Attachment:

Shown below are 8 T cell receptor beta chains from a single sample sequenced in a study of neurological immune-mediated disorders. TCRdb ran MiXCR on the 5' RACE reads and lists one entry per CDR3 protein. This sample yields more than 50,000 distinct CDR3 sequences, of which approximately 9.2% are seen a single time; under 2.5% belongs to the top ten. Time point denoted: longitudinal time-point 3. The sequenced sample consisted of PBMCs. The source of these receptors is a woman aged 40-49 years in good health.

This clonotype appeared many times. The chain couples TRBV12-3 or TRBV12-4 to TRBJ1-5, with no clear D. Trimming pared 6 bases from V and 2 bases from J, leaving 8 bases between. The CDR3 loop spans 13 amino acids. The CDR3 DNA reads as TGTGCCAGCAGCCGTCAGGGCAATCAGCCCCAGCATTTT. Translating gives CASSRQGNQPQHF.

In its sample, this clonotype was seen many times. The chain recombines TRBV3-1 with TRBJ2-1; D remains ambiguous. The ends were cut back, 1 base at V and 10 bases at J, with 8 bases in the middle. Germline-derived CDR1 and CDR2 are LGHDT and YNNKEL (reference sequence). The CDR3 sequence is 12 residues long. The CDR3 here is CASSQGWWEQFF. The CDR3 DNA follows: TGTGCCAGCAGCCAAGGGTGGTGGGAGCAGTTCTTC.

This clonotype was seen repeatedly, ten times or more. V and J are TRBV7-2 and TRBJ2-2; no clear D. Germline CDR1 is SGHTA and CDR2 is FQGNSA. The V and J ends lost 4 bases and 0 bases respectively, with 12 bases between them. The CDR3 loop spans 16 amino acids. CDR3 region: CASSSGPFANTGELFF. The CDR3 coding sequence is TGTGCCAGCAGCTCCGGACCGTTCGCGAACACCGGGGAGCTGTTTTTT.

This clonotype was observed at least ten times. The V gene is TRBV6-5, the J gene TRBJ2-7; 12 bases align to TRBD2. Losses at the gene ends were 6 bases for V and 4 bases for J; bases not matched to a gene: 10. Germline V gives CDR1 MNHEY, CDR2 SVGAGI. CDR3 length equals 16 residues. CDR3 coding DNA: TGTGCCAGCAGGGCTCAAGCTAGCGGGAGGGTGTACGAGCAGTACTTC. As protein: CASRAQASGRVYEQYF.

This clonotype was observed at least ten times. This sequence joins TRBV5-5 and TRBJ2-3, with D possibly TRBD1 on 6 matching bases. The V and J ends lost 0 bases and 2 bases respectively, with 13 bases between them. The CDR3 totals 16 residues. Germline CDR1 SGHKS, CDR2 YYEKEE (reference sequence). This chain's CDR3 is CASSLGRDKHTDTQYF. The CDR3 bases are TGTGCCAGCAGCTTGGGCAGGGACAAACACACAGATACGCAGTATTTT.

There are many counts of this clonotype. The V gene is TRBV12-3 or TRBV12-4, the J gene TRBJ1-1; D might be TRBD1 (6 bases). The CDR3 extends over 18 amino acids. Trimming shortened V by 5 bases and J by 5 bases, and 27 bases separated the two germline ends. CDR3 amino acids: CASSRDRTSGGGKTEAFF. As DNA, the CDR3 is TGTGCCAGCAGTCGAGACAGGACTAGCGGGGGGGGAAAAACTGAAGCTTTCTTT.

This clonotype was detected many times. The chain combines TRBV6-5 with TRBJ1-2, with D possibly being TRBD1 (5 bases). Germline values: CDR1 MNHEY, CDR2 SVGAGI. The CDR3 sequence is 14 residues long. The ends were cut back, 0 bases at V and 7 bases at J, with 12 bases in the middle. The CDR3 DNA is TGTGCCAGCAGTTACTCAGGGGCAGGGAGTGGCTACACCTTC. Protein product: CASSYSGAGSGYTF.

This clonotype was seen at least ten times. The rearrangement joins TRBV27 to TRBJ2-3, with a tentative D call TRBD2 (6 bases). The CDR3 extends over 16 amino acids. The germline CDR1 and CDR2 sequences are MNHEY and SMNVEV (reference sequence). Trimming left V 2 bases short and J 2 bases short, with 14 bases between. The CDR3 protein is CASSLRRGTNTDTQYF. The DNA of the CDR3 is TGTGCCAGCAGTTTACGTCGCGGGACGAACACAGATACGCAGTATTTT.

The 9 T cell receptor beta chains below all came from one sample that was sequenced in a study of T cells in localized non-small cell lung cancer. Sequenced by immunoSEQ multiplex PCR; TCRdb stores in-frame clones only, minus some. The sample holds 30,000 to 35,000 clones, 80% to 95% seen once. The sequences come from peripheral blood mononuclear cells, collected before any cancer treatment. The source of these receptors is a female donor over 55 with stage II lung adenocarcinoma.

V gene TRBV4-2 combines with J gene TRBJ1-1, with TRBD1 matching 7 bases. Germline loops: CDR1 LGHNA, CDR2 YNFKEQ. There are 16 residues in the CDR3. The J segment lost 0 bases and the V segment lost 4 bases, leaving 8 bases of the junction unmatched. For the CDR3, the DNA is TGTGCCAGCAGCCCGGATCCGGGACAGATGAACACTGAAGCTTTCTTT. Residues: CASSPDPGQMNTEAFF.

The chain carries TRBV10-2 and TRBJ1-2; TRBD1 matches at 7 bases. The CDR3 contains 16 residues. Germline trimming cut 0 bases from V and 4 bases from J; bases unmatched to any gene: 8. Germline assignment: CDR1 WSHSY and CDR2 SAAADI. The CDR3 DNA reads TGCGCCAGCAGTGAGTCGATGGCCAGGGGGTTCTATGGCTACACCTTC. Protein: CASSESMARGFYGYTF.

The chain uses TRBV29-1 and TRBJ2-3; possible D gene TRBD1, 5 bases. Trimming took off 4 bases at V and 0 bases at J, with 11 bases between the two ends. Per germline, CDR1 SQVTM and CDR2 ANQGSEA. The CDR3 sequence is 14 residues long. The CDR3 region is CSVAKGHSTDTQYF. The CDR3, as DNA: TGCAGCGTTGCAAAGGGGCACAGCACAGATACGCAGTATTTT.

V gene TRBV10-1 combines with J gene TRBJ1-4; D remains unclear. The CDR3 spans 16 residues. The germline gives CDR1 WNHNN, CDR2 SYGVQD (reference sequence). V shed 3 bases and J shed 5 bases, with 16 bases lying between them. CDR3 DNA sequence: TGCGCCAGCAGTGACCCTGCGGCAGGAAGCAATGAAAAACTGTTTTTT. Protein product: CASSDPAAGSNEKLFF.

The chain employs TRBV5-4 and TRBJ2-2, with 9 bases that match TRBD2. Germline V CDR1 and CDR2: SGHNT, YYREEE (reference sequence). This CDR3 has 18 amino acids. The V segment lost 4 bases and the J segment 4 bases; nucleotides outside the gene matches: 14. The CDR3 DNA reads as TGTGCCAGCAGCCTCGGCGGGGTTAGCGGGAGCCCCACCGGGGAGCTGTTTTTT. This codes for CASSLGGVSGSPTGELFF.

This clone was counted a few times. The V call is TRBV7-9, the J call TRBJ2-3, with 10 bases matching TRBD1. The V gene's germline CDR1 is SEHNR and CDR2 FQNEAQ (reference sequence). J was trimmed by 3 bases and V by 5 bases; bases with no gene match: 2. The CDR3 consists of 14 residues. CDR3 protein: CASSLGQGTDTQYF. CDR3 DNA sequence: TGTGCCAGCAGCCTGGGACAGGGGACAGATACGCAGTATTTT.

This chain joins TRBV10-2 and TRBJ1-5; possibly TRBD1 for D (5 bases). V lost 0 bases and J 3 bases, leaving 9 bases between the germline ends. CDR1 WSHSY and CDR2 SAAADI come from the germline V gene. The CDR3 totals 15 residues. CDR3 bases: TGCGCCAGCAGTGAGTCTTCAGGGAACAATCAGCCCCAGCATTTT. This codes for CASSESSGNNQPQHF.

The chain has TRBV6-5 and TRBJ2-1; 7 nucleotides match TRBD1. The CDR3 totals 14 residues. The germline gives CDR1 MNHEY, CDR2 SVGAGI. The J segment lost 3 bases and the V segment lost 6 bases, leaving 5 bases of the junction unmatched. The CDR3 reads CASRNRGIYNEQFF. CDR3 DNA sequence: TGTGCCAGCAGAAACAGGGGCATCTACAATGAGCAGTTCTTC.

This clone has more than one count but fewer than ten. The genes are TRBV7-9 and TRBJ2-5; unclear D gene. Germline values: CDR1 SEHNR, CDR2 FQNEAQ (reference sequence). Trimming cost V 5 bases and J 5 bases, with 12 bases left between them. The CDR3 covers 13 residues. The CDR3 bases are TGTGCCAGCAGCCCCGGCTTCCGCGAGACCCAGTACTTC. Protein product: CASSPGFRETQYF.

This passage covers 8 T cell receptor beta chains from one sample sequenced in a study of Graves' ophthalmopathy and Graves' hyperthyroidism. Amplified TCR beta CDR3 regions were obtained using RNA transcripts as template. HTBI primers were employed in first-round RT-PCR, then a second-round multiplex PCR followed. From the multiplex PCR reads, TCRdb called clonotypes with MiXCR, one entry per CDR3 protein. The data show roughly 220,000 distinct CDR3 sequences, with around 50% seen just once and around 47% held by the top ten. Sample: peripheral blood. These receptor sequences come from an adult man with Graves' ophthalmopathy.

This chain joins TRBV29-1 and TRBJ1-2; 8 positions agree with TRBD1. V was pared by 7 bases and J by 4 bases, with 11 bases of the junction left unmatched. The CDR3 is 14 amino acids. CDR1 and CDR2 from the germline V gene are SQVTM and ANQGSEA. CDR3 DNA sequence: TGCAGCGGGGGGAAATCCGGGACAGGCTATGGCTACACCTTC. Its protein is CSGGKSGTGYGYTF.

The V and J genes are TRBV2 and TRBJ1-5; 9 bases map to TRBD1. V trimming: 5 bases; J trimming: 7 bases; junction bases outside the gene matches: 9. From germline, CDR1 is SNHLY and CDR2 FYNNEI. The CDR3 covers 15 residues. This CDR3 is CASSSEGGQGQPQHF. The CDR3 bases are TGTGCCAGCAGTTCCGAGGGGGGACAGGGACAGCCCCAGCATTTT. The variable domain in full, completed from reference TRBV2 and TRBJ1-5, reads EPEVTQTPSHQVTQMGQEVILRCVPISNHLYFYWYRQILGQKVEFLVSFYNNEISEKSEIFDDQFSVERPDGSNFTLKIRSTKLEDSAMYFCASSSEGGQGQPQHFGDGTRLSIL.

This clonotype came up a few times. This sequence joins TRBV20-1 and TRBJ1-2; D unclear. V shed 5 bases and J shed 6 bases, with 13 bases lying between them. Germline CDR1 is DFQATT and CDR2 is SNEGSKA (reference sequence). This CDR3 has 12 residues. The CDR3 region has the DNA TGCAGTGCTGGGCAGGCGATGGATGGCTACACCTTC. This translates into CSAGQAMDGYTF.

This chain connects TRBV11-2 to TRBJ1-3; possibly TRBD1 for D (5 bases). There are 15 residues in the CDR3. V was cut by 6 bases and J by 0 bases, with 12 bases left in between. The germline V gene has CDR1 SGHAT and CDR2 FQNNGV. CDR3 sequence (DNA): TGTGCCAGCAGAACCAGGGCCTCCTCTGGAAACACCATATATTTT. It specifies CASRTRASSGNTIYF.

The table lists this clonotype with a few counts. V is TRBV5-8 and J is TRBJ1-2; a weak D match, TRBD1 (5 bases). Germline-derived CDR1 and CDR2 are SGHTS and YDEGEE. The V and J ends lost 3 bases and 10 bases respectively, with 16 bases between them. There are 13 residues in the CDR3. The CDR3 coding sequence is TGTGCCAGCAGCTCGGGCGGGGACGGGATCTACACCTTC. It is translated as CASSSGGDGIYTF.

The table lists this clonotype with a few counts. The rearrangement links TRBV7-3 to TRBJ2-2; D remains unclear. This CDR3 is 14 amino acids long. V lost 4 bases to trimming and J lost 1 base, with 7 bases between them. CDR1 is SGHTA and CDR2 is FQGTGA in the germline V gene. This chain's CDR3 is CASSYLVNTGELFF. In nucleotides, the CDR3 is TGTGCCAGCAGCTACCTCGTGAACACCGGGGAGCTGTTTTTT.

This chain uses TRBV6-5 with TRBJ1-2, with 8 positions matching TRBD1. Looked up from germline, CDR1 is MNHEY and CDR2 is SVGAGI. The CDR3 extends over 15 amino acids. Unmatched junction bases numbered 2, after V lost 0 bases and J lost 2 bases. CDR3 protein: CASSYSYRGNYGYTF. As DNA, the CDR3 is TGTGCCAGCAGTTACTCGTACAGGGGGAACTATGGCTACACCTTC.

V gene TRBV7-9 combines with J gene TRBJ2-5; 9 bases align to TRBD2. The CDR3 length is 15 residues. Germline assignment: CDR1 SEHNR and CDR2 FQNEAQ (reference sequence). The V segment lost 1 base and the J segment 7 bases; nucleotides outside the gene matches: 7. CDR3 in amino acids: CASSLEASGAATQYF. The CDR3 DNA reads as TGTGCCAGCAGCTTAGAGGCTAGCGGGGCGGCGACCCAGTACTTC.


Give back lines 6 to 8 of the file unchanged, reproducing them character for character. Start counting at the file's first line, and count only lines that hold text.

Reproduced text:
This clonotype was observed at least ten times. This sequence joins TRBV5-5 and TRBJ2-3, with D possibly TRBD1 on 6 matching bases. The V and J ends lost 0 bases and 2 bases respectively, with 13 bases between them. The CDR3 totals 16 residues. Germline CDR1 SGHKS, CDR2 YYEKEE (reference sequence). This chain's CDR3 is CASSLGRDKHTDTQYF. The CDR3 bases are TGTGCCAGCAGCTTGGGCAGGGACAAACACACAGATACGCAGTATTTT.

There are many counts of this clonotype. The V gene is TRBV12-3 or TRBV12-4, the J gene TRBJ1-1; D might be TRBD1 (6 bases). The CDR3 extends over 18 amino acids. Trimming shortened V by 5 bases and J by 5 bases, and 27 bases separated the two germline ends. CDR3 amino acids: CASSRDRTSGGGKTEAFF. As DNA, the CDR3 is TGTGCCAGCAGTCGAGACAGGACTAGCGGGGGGGGAAAAACTGAAGCTTTCTTT.

This clonotype was detected many times. The chain combines TRBV6-5 with TRBJ1-2, with D possibly being TRBD1 (5 bases). Germline values: CDR1 MNHEY, CDR2 SVGAGI. The CDR3 sequence is 14 residues long. The ends were cut back, 0 bases at V and 7 bases at J, with 12 bases in the middle. The CDR3 DNA is TGTGCCAGCAGTTACTCAGGGGCAGGGAGTGGCTACACCTTC. Protein product: CASSYSGAGSGYTF.